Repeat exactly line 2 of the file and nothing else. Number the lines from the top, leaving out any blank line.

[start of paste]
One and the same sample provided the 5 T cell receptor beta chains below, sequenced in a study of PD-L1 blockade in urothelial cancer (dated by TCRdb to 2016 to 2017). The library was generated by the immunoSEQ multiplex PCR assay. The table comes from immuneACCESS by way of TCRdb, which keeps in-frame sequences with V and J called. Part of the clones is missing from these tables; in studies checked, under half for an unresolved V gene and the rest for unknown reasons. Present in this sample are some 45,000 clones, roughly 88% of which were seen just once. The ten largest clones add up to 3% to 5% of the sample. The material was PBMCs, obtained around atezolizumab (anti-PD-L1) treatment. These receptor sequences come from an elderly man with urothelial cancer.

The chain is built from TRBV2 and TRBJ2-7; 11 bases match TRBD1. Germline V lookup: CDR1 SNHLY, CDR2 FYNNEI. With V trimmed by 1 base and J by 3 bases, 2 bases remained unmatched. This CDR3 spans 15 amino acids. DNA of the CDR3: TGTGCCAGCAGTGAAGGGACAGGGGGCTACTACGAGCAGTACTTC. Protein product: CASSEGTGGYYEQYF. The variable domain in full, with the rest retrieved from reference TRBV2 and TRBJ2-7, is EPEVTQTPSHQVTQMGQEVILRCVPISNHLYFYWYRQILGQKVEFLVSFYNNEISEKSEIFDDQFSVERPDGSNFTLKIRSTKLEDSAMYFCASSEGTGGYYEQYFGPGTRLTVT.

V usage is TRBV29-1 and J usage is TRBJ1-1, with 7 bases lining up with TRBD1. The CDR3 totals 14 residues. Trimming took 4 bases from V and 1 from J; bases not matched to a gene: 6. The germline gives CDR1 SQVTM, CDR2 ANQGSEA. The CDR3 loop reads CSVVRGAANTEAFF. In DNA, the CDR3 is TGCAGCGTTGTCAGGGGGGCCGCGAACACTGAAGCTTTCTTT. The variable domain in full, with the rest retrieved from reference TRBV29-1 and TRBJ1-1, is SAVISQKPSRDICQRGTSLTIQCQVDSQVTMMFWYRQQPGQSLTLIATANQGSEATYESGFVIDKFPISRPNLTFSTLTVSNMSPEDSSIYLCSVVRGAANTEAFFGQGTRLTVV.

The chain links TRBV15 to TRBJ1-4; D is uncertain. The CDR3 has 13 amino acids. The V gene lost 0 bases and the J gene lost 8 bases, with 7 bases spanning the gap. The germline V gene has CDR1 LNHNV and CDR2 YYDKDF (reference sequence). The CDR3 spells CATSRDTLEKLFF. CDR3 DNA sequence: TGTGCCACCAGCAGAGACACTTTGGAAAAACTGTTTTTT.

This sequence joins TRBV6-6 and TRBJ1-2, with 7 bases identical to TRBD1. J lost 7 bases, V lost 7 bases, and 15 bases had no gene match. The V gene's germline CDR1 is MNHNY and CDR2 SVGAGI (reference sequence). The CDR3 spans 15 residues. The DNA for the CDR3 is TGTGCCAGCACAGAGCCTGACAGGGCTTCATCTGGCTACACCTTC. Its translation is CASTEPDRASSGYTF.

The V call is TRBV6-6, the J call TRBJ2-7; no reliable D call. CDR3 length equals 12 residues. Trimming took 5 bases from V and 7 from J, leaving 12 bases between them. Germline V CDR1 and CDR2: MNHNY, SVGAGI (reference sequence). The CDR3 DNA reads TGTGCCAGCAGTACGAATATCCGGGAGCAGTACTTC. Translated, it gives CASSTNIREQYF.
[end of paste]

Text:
The chain is built from TRBV2 and TRBJ2-7; 11 bases match TRBD1. Germline V lookup: CDR1 SNHLY, CDR2 FYNNEI. With V trimmed by 1 base and J by 3 bases, 2 bases remained unmatched. This CDR3 spans 15 amino acids. DNA of the CDR3: TGTGCCAGCAGTGAAGGGACAGGGGGCTACTACGAGCAGTACTTC. Protein product: CASSEGTGGYYEQYF. The variable domain in full, with the rest retrieved from reference TRBV2 and TRBJ2-7, is EPEVTQTPSHQVTQMGQEVILRCVPISNHLYFYWYRQILGQKVEFLVSFYNNEISEKSEIFDDQFSVERPDGSNFTLKIRSTKLEDSAMYFCASSEGTGGYYEQYFGPGTRLTVT.